Michael Rodriguez, Outreach Worker
Taneka Seldon, Outreach Worker
South Jamaica chapter of Cure Violence
“We have to try to understand the people on both sides of the gun. They are both human beings, both victims. They both need help because hurt people hurt people.” — Erica Ford
Fun Lovers and Gun Sense
It’s not often that anti-gun violence rallies and laughter go hand-in-hand, but that combination was exactly what Dan Gross, president of the pro-gun regulation group, the Brady Campaign to prevent Gun Violence, was looking for.
“We have limited capacity to cry, to argue, to scream, but our capacity to have fun is unlimited,” Gross said. “It gives us stamina to fight and stick it to those craven politicians.”
Fun Lovers Unite: Music, Comedy and Gun Sense, a benefit with proceeds going to the Manhattan chapter of the Brady Campaign to Prevent Gun Violence, entertained guests in a packed Highline Ballroom on a Wednesday night. The line-up included music acts Tammy Faye Starlite, Bambi Kino, and Yo La Tengo; comedians Janeane Garofalo, John Hodgman, and Jon Glaser; and actresses Emily Mortimer and Dolly Wells.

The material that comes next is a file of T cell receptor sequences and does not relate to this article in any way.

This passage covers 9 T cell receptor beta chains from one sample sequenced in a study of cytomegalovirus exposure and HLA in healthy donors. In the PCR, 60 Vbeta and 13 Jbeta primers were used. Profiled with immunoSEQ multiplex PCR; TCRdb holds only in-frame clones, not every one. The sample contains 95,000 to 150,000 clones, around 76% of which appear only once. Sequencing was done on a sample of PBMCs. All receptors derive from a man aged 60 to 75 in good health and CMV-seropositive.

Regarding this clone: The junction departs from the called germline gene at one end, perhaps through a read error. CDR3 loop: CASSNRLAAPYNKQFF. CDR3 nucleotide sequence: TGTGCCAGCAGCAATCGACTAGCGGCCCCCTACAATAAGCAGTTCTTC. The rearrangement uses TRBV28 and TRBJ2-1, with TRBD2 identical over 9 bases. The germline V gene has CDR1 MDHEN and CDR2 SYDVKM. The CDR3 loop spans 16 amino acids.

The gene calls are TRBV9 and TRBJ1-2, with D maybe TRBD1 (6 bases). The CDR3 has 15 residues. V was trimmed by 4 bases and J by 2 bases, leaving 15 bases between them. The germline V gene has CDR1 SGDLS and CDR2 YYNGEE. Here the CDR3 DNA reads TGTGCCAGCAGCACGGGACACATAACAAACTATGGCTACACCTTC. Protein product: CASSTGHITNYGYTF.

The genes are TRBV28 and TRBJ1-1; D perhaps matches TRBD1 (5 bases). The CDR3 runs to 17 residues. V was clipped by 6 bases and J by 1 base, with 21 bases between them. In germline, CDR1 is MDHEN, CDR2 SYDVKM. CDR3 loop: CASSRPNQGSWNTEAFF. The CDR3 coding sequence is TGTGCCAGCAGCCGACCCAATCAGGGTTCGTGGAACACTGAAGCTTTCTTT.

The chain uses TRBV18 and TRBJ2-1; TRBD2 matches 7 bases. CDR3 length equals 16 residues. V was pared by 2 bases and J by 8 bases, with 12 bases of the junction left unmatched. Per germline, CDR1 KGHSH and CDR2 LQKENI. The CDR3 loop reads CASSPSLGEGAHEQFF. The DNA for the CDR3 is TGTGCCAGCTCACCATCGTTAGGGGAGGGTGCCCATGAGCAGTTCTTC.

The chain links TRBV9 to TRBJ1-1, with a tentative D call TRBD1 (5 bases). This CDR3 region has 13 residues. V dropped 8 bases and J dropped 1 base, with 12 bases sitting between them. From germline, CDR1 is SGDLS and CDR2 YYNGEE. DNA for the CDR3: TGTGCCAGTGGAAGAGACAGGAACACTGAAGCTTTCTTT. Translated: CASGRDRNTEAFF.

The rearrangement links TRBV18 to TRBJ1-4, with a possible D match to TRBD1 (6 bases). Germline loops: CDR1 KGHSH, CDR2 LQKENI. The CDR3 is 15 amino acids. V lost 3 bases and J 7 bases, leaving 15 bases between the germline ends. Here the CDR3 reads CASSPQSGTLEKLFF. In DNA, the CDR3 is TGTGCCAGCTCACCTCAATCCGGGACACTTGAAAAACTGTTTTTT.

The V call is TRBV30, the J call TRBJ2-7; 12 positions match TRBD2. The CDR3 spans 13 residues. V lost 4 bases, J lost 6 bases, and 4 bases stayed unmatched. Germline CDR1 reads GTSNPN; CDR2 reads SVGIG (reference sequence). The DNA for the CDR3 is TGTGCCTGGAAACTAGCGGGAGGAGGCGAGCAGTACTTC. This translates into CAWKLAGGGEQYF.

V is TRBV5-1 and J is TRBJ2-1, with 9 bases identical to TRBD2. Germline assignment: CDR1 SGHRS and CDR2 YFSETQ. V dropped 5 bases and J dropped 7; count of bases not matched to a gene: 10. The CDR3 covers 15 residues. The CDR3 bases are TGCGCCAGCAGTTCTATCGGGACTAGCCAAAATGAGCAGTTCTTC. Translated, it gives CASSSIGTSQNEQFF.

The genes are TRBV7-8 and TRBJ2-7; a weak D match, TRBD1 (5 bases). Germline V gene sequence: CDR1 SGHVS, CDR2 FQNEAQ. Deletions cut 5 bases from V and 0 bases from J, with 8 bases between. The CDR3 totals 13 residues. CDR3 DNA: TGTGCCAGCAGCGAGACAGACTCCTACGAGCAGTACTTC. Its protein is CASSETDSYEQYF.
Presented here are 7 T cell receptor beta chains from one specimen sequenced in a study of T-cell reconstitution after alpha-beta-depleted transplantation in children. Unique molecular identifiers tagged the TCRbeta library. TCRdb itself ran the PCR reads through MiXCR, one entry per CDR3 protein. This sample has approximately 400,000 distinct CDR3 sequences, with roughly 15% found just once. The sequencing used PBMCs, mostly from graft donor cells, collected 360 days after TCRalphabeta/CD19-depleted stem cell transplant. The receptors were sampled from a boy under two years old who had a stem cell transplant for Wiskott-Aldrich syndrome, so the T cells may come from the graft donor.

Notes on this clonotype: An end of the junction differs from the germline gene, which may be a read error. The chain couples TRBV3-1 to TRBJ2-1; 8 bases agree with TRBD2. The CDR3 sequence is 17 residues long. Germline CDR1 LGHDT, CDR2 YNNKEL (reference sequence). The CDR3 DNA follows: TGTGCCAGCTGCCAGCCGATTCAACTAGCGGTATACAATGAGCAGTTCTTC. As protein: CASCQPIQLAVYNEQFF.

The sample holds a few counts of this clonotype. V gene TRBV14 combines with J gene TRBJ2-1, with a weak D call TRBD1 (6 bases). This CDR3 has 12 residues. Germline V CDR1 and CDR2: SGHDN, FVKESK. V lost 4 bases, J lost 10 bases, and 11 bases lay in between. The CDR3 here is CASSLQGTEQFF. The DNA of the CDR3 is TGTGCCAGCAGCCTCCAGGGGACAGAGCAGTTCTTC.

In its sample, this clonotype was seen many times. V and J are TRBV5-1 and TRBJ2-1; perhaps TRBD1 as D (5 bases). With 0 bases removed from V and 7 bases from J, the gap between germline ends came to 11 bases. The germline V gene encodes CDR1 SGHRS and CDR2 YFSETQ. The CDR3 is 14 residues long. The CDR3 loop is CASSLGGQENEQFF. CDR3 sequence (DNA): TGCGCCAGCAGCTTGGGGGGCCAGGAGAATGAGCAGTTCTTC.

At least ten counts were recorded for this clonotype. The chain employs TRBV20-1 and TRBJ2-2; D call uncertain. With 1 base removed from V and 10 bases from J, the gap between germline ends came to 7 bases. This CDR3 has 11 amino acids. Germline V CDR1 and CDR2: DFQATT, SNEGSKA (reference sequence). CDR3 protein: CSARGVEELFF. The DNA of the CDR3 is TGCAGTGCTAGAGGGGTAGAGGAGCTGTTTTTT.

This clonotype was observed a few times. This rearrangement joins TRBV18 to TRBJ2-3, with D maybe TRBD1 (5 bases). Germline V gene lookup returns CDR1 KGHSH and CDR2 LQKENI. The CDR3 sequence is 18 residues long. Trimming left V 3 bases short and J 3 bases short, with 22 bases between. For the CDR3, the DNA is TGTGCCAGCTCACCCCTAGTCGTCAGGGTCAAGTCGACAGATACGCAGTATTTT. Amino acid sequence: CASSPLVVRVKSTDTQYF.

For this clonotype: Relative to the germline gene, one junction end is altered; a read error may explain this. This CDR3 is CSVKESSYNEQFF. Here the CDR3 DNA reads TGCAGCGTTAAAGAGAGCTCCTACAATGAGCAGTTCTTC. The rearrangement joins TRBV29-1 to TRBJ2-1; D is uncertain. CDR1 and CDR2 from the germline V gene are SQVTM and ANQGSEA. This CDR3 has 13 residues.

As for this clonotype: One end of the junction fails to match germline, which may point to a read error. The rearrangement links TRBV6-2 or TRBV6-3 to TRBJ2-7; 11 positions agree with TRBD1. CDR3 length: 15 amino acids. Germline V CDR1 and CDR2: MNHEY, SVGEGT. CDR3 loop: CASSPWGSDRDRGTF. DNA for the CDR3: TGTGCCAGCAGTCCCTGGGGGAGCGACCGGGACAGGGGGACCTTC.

Gross stood on stage next to his brother, who survived being shot in the head 19 years ago during a terrorist attack on the observation deck of the Empire State Building that wounded six and killed one. Gross explained that the Brady Campaign is not anti-second amendment, but rather pro-sensible gun laws, advocating for universal background checks and more efficient gun policies to stop trafficking and sales of illegal firearms.
One of the producers of the event, Maccabee Montandon, lost his brother in 1992 to gun violence during a botched robbery on South Detroit Street in Los Angeles. A Tweet from January 2016 by Montandon said that he didn’t believe having a gun would have saved his brother’s life. more >
Metal Detectors in Schools: Safety vs. Stigma
Before first period begins at 8:09 a.m., Dennis Belen Morales, Kenny Flores, and Mamadou Diallo pass through metal detectors at Alfred E. Smith Career & Technical Education High School in the Bronx. They don’t like it, but it’s been part of their routine for nearly three or four years now.
“I’ve never felt safe because of a metal detector,” said Belen Morales, 19.